When folks turn out to the Monroeville Public Library on the evening of Oct. 29 to hear an interfaith panel discuss environmental stewardship, they actually may leave with a whole lot more.
That is the intention of the organizers of that program, the first in a four-part series featuring representatives of the eastern suburb’s Jewish, Hindu, Muslim, Catholic, Protestant, Unitarian Universalist and Sikh communities. The series is presented by the Monroeville Interfaith Ministerium (MIM), a partnership comprising the diverse faith communities that shape Monroeville.
MIM aims to foster relationships and dialogue among Monroeville’s faith leaders, and the panel discussions are intended to include the wider public in its efforts of fellowship.
Members of MIM meet monthly, rotating their meetings to various houses of worship, where they have lunch, talk about current issues of concern, and “get to know each other,” explained David Morse, president of MIM and a former pastor of Monroeville United Methodist.
“My life has been enriched by the fellowships I have with different faith leaders,” Morse said, adding that he believes those relationships can expand to enrich the community at large.
MIM has hosted previous panel discussions at the library — although the topics differ from year to year — and typically draw a crowd of about 50 audience members, according to Rabbi Barbara Symons, spiritual leader of Temple David and the immediate past president of MIM.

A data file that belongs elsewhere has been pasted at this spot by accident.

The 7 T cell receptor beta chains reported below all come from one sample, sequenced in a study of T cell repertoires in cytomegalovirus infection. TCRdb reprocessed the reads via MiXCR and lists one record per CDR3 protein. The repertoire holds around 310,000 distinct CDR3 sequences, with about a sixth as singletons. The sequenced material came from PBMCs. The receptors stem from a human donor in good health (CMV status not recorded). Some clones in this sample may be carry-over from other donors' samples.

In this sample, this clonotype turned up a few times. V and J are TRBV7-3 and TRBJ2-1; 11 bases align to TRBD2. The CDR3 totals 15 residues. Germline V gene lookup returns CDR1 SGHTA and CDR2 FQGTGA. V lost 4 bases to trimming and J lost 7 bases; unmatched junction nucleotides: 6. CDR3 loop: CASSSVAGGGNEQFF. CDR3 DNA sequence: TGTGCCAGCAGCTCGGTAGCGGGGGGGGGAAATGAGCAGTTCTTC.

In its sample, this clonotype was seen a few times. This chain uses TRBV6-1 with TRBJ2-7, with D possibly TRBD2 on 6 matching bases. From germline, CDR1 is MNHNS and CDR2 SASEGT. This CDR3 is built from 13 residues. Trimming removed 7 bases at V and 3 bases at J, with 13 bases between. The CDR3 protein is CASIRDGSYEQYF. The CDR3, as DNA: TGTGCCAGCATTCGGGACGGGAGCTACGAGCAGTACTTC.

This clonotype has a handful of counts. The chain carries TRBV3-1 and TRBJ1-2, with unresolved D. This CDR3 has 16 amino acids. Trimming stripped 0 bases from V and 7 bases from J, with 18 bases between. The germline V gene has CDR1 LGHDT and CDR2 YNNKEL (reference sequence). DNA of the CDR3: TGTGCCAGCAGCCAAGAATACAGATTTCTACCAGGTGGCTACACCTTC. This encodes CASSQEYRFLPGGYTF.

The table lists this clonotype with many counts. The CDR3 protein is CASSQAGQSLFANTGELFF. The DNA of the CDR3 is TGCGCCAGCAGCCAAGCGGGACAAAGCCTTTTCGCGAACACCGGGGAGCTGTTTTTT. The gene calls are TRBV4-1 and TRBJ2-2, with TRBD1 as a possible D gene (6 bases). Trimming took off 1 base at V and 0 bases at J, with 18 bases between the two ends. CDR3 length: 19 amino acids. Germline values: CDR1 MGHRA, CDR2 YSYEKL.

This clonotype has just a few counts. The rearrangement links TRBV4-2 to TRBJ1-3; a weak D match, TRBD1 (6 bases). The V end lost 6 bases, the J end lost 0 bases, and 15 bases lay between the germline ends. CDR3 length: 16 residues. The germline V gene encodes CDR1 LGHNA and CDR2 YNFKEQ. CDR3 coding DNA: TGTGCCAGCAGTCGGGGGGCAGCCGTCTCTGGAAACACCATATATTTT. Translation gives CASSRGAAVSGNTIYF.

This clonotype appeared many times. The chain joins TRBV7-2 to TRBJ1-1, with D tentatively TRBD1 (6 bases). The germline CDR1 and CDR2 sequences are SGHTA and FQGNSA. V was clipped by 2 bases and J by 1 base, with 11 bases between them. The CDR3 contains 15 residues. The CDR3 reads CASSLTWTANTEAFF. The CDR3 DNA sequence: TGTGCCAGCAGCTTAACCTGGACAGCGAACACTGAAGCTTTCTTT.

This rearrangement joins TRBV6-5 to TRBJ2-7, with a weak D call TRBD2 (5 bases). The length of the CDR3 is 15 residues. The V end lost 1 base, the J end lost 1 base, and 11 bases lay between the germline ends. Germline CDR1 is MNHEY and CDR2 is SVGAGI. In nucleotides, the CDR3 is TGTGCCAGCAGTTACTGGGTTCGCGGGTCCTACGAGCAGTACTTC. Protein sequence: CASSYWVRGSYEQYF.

“What I think is important here is that internally we get so much out of being with one another, and now we are getting that out to the community in proactive ways, to get together and learn from one another,” she said.
The panel discussions commence with each faith leader speaking on the designated topic for about five minutes, holding questions from the audience until everyone is done presenting, Symons said.
“We all learn from one another and take pride from one another,” she noted. “You can see the pride on the panelists’ faces. It’s lovely to participate in that way.”
The topics chosen for the series are the result of MIM members’ “brainstorming,” Symons said. “We chose four that we thought would be of interest, ones that we all could relate to, that we all have positions on.”
In addition to next week’s panel on environmental stewardship, the other topics for this season’s series are: The Place of Mindfulness within Our Faith Traditions (Dec. 5); Thou Shalt: Sources of Religious Authority (Feb. 13); and End of Life Decisions: Simultaneously Secular and Sacred (April 29).
“All these things touch every one of us no matter who they are,” said Morse, who will be moderating the discussions. He hopes the discussions will help the diverse Monroeville community “sort their way through faithful issues.”
The panel itself is a “celebration of diversity,” Symons said. “We don’t have to all be the same in our viewpoints, but we can share what we believe in a forum that is open to the public.”
Other programs sponsored by MIM have included an annual interfaith Thanksgiving service, informational programs in schools and ecumenical Lenten and Good Friday services. PJC
Toby Tabachnick can be reached at firstname.lastname@example.org.